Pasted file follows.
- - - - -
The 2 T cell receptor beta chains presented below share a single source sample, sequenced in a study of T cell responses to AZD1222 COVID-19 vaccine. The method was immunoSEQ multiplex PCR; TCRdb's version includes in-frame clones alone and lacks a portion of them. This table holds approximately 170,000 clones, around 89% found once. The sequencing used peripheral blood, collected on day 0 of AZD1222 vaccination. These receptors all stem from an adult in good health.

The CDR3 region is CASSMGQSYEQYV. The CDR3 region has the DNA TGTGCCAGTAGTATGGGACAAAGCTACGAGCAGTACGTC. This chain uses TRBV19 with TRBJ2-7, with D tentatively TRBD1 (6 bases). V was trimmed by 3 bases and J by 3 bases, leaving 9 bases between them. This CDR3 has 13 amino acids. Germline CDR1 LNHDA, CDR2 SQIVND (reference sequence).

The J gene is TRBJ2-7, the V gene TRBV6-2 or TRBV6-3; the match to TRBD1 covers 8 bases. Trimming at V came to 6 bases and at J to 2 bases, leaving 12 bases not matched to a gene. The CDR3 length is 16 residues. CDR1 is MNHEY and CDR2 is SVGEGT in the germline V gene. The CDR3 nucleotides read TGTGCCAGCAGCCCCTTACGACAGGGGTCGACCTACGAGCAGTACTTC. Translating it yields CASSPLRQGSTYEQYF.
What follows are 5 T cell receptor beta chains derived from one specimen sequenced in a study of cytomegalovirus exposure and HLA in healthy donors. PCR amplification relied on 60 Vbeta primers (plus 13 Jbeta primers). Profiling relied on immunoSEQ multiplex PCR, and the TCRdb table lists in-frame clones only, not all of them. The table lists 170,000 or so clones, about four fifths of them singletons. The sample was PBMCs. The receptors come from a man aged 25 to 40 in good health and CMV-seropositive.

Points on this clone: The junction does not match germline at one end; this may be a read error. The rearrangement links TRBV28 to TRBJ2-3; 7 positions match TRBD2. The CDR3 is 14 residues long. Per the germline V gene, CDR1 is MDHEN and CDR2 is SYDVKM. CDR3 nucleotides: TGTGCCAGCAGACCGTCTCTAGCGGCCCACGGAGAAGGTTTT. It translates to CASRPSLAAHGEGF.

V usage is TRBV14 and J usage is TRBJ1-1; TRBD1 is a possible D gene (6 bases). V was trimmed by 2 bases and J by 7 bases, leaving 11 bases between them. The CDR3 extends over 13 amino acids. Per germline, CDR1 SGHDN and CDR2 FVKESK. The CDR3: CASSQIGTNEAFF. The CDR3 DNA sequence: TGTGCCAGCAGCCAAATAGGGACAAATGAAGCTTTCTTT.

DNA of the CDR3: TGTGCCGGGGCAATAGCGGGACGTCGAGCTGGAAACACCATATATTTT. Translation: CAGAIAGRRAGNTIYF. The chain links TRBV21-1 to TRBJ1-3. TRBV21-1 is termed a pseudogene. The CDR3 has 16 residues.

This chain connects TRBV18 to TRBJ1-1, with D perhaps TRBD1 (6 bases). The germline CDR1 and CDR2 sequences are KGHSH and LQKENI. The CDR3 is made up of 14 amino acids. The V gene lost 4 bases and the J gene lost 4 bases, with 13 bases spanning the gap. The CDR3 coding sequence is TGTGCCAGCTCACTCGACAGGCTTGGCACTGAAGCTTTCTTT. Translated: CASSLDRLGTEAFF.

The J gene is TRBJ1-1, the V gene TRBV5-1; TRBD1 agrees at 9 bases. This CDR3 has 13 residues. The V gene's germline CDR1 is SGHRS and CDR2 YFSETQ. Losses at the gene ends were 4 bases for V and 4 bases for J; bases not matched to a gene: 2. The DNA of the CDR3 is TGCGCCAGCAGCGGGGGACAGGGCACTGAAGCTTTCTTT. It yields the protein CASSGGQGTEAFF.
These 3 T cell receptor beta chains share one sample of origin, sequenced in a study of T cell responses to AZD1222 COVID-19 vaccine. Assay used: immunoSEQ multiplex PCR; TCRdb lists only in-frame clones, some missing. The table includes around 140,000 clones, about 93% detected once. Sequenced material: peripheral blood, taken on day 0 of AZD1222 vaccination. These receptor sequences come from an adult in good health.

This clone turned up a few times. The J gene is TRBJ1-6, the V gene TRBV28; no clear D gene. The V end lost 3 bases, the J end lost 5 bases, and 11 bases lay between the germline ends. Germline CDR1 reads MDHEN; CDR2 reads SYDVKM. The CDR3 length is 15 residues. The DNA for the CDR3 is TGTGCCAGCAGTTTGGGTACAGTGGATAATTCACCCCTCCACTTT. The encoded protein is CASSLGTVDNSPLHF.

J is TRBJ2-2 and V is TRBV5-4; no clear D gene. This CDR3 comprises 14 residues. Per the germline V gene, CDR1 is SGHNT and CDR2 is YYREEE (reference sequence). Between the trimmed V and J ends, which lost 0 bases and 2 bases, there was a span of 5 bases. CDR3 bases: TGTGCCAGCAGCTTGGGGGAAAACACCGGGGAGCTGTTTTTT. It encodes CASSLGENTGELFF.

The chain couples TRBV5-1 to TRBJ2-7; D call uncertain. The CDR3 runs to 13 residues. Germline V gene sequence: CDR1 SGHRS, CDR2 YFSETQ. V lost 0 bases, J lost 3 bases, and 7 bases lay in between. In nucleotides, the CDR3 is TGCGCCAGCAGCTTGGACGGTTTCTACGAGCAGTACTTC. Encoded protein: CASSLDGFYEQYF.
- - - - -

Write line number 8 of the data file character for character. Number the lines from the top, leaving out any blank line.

This chain connects TRBV18 to TRBJ1-1, with D perhaps TRBD1 (6 bases). The germline CDR1 and CDR2 sequences are KGHSH and LQKENI. The CDR3 is made up of 14 amino acids. The V gene lost 4 bases and the J gene lost 4 bases, with 13 bases spanning the gap. The CDR3 coding sequence is TGTGCCAGCTCACTCGACAGGCTTGGCACTGAAGCTTTCTTT. Translated: CASSLDRLGTEAFF.